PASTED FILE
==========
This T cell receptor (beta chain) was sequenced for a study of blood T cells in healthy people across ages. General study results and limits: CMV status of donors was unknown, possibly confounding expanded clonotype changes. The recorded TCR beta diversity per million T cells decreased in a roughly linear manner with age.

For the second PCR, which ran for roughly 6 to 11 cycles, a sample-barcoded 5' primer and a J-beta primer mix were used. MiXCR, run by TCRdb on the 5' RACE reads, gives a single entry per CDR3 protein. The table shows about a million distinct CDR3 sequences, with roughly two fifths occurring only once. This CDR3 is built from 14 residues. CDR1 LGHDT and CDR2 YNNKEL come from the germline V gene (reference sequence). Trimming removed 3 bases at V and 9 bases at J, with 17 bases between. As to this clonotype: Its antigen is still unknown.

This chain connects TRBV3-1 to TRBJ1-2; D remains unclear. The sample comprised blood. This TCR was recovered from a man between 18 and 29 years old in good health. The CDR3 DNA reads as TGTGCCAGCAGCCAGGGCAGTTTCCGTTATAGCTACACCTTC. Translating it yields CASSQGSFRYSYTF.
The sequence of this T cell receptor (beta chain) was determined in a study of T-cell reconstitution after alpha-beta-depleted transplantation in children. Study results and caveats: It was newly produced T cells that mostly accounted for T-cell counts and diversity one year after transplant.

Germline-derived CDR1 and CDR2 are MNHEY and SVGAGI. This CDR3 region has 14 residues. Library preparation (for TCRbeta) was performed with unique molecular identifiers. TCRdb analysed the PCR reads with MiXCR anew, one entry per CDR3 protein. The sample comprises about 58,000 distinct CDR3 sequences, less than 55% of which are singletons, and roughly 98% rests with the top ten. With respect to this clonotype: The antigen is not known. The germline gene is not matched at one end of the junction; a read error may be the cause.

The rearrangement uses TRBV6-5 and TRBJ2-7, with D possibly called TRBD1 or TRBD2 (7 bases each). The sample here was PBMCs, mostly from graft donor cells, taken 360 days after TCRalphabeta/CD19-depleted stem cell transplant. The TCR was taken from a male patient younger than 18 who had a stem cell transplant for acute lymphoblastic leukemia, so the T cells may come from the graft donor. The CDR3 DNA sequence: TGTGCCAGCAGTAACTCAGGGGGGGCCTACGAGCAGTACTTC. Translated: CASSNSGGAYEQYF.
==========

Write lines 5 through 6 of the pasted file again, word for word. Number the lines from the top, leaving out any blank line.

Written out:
Germline-derived CDR1 and CDR2 are MNHEY and SVGAGI. This CDR3 region has 14 residues. Library preparation (for TCRbeta) was performed with unique molecular identifiers. TCRdb analysed the PCR reads with MiXCR anew, one entry per CDR3 protein. The sample comprises about 58,000 distinct CDR3 sequences, less than 55% of which are singletons, and roughly 98% rests with the top ten. With respect to this clonotype: The antigen is not known. The germline gene is not matched at one end of the junction; a read error may be the cause.

The rearrangement uses TRBV6-5 and TRBJ2-7, with D possibly called TRBD1 or TRBD2 (7 bases each). The sample here was PBMCs, mostly from graft donor cells, taken 360 days after TCRalphabeta/CD19-depleted stem cell transplant. The TCR was taken from a male patient younger than 18 who had a stem cell transplant for acute lymphoblastic leukemia, so the T cells may come from the graft donor. The CDR3 DNA sequence: TGTGCCAGCAGTAACTCAGGGGGGGCCTACGAGCAGTACTTC. Translated: CASSNSGGAYEQYF.